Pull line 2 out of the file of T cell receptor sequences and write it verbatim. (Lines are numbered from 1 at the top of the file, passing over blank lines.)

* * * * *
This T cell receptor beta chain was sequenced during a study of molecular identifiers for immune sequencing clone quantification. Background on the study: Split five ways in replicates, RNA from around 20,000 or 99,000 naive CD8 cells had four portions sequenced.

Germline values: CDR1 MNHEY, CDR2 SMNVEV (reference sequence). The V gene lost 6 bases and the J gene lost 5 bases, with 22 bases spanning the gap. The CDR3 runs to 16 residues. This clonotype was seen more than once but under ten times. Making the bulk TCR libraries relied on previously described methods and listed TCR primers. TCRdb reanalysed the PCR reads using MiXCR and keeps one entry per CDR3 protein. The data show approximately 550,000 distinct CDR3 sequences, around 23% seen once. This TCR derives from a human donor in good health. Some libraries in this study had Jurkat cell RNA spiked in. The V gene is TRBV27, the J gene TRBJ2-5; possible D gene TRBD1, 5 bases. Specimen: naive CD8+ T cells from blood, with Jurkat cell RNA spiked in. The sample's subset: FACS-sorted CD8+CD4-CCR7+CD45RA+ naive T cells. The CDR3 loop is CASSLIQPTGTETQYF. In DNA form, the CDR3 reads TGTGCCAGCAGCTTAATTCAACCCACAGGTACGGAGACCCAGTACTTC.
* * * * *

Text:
Germline values: CDR1 MNHEY, CDR2 SMNVEV (reference sequence). The V gene lost 6 bases and the J gene lost 5 bases, with 22 bases spanning the gap. The CDR3 runs to 16 residues. This clonotype was seen more than once but under ten times. Making the bulk TCR libraries relied on previously described methods and listed TCR primers. TCRdb reanalysed the PCR reads using MiXCR and keeps one entry per CDR3 protein. The data show approximately 550,000 distinct CDR3 sequences, around 23% seen once. This TCR derives from a human donor in good health. Some libraries in this study had Jurkat cell RNA spiked in. The V gene is TRBV27, the J gene TRBJ2-5; possible D gene TRBD1, 5 bases. Specimen: naive CD8+ T cells from blood, with Jurkat cell RNA spiked in. The sample's subset: FACS-sorted CD8+CD4-CCR7+CD45RA+ naive T cells. The CDR3 loop is CASSLIQPTGTETQYF. In DNA form, the CDR3 reads TGTGCCAGCAGCTTAATTCAACCCACAGGTACGGAGACCCAGTACTTC.